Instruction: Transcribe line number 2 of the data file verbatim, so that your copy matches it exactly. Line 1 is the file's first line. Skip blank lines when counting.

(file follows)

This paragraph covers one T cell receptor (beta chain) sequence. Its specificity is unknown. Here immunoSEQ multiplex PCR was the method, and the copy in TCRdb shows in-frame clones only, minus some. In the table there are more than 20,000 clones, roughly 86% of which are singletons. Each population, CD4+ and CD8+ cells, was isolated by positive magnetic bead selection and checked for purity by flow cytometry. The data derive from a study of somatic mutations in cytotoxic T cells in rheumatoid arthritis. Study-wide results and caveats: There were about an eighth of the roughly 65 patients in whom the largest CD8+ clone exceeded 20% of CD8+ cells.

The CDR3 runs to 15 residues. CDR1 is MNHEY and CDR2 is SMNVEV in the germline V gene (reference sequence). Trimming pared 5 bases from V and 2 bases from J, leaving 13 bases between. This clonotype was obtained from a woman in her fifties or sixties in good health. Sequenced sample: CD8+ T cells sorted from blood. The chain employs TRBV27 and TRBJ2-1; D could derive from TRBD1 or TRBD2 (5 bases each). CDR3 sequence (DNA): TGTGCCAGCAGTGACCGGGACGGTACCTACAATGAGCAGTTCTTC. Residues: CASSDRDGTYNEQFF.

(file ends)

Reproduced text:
The CDR3 runs to 15 residues. CDR1 is MNHEY and CDR2 is SMNVEV in the germline V gene (reference sequence). Trimming pared 5 bases from V and 2 bases from J, leaving 13 bases between. This clonotype was obtained from a woman in her fifties or sixties in good health. Sequenced sample: CD8+ T cells sorted from blood. The chain employs TRBV27 and TRBJ2-1; D could derive from TRBD1 or TRBD2 (5 bases each). CDR3 sequence (DNA): TGTGCCAGCAGTGACCGGGACGGTACCTACAATGAGCAGTTCTTC. Residues: CASSDRDGTYNEQFF.